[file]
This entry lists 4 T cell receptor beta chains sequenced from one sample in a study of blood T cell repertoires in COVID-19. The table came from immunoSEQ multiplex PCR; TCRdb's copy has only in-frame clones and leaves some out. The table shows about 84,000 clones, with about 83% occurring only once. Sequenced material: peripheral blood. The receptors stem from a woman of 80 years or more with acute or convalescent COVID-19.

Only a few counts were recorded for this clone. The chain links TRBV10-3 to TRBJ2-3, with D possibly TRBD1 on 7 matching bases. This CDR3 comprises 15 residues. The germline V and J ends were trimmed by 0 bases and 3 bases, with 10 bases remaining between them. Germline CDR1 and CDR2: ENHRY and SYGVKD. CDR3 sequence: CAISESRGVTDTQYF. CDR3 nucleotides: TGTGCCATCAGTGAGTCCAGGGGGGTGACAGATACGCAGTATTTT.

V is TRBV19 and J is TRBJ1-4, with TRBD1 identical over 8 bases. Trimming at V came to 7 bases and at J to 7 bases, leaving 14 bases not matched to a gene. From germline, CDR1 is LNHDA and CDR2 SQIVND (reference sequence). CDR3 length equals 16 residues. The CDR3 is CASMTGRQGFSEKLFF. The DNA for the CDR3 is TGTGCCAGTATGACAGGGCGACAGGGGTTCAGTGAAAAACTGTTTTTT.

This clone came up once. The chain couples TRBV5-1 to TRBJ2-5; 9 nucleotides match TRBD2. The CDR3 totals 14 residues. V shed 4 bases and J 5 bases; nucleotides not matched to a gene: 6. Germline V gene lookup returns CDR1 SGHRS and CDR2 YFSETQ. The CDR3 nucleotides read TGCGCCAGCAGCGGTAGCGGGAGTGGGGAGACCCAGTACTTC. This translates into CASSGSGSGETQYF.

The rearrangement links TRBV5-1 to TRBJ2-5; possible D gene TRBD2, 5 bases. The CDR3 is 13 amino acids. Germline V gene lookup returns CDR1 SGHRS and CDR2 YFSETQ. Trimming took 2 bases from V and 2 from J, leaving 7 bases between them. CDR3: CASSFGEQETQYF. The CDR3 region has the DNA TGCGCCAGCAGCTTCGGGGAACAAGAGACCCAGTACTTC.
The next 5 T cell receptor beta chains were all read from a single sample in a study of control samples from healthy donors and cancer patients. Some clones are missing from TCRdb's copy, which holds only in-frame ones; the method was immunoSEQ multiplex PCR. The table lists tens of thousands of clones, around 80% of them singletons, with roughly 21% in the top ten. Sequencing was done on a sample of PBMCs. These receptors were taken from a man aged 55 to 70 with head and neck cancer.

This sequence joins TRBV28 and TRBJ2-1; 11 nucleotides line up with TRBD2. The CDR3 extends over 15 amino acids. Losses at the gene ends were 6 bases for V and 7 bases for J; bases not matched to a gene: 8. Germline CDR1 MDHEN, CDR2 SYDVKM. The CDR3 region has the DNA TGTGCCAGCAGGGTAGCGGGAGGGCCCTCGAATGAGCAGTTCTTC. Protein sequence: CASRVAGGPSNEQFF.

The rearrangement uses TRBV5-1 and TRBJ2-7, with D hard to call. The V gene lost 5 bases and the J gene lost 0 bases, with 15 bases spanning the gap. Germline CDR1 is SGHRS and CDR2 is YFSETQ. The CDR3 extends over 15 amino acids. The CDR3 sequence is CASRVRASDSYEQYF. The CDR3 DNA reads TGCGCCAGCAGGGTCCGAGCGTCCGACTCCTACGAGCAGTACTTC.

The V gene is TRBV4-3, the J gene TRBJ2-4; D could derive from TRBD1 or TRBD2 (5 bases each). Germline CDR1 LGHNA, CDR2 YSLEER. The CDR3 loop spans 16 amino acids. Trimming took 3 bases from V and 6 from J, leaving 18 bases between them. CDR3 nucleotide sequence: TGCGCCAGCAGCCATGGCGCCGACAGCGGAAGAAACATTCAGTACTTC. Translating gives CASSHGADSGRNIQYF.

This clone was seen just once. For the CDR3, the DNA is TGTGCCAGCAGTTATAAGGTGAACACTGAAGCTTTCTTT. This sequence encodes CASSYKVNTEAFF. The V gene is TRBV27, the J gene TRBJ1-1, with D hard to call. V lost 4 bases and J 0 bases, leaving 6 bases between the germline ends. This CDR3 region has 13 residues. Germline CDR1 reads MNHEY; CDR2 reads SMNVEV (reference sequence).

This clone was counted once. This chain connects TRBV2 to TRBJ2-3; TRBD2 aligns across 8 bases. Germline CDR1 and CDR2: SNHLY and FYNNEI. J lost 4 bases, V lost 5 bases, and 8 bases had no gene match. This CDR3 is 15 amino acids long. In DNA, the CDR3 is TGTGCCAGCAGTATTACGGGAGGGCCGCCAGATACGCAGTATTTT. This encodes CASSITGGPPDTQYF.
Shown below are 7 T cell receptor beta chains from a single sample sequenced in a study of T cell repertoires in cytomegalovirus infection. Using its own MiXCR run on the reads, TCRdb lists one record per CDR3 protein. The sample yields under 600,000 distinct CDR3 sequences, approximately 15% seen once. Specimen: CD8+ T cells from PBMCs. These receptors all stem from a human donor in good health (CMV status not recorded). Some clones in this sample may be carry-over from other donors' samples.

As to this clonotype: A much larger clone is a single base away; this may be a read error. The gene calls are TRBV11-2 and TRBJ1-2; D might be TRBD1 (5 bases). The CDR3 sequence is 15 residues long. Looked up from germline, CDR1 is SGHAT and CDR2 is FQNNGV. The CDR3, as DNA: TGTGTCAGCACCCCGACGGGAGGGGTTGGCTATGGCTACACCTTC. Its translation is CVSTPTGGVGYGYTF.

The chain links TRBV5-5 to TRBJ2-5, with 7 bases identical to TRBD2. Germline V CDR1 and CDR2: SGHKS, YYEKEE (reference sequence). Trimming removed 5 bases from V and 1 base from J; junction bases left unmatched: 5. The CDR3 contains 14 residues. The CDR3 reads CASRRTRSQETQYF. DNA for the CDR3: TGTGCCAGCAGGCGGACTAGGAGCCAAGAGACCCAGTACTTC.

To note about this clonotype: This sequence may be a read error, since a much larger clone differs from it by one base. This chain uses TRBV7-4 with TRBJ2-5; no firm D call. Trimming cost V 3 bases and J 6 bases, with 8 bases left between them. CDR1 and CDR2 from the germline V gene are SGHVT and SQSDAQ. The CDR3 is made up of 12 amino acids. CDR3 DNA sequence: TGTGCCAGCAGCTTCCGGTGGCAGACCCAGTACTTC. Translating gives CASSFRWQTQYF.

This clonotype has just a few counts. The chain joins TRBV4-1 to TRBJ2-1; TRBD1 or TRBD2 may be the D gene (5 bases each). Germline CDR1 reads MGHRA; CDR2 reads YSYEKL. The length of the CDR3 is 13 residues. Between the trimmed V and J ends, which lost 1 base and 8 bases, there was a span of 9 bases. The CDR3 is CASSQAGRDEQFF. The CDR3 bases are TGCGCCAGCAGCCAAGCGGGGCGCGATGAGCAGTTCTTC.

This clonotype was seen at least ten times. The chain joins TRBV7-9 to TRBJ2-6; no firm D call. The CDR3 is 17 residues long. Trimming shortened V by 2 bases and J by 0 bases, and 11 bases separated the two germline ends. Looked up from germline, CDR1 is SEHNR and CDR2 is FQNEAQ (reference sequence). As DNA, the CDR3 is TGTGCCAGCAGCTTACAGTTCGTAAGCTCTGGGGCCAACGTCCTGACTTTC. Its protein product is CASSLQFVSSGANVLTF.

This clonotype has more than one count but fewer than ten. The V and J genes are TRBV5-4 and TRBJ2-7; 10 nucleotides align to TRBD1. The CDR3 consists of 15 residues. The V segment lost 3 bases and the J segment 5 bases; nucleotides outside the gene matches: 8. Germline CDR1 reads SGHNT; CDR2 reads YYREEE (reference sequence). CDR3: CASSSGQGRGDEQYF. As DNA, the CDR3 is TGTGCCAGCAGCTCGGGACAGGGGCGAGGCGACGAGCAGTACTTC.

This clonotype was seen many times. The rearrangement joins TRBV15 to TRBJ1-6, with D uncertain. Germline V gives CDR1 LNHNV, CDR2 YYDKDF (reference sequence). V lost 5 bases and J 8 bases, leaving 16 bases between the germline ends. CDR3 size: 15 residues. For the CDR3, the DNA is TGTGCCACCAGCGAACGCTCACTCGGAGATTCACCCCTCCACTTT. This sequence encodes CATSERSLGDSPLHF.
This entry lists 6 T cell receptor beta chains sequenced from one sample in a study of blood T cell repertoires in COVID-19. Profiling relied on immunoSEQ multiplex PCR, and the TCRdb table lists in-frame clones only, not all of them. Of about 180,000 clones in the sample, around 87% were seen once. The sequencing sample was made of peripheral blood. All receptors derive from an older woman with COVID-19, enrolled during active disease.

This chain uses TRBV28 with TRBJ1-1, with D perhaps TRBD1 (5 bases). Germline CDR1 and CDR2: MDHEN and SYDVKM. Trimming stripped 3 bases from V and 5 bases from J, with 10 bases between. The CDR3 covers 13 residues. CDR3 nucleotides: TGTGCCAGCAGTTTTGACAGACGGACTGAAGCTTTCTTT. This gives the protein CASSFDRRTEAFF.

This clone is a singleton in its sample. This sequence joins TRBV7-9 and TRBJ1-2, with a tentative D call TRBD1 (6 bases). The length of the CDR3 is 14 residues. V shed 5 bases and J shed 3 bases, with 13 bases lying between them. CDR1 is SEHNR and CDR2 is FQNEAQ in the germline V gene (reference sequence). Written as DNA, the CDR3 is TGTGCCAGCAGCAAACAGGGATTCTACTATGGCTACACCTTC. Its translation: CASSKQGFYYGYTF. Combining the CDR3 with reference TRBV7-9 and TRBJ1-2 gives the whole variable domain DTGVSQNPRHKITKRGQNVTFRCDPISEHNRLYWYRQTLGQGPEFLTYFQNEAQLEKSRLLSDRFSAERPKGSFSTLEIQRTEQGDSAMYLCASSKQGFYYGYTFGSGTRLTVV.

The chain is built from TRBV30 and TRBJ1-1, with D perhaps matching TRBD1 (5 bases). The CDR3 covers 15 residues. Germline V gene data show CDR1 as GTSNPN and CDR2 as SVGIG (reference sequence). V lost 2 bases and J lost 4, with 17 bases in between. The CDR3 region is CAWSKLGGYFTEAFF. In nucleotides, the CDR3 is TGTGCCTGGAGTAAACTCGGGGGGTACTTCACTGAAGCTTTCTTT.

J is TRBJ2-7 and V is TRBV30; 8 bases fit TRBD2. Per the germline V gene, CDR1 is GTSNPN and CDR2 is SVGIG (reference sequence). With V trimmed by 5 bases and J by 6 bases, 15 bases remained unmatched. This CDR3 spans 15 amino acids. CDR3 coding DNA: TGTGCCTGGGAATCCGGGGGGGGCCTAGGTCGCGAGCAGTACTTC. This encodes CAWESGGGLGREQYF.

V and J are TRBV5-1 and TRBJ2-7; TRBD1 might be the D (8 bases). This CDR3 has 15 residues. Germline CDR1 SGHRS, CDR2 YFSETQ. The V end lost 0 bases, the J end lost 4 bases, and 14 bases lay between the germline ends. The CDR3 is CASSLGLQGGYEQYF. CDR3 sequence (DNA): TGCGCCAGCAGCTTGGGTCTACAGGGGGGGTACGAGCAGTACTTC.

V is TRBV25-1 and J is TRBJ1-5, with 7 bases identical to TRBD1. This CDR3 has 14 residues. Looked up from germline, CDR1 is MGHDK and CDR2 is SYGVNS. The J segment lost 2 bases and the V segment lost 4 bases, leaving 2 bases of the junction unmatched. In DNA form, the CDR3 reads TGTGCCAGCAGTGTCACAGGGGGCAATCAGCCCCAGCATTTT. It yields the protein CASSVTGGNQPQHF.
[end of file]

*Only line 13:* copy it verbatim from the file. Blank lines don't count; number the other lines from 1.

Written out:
As to this clonotype: A much larger clone is a single base away; this may be a read error. The gene calls are TRBV11-2 and TRBJ1-2; D might be TRBD1 (5 bases). The CDR3 sequence is 15 residues long. Looked up from germline, CDR1 is SGHAT and CDR2 is FQNNGV. The CDR3, as DNA: TGTGTCAGCACCCCGACGGGAGGGGTTGGCTATGGCTACACCTTC. Its translation is CVSTPTGGVGYGYTF.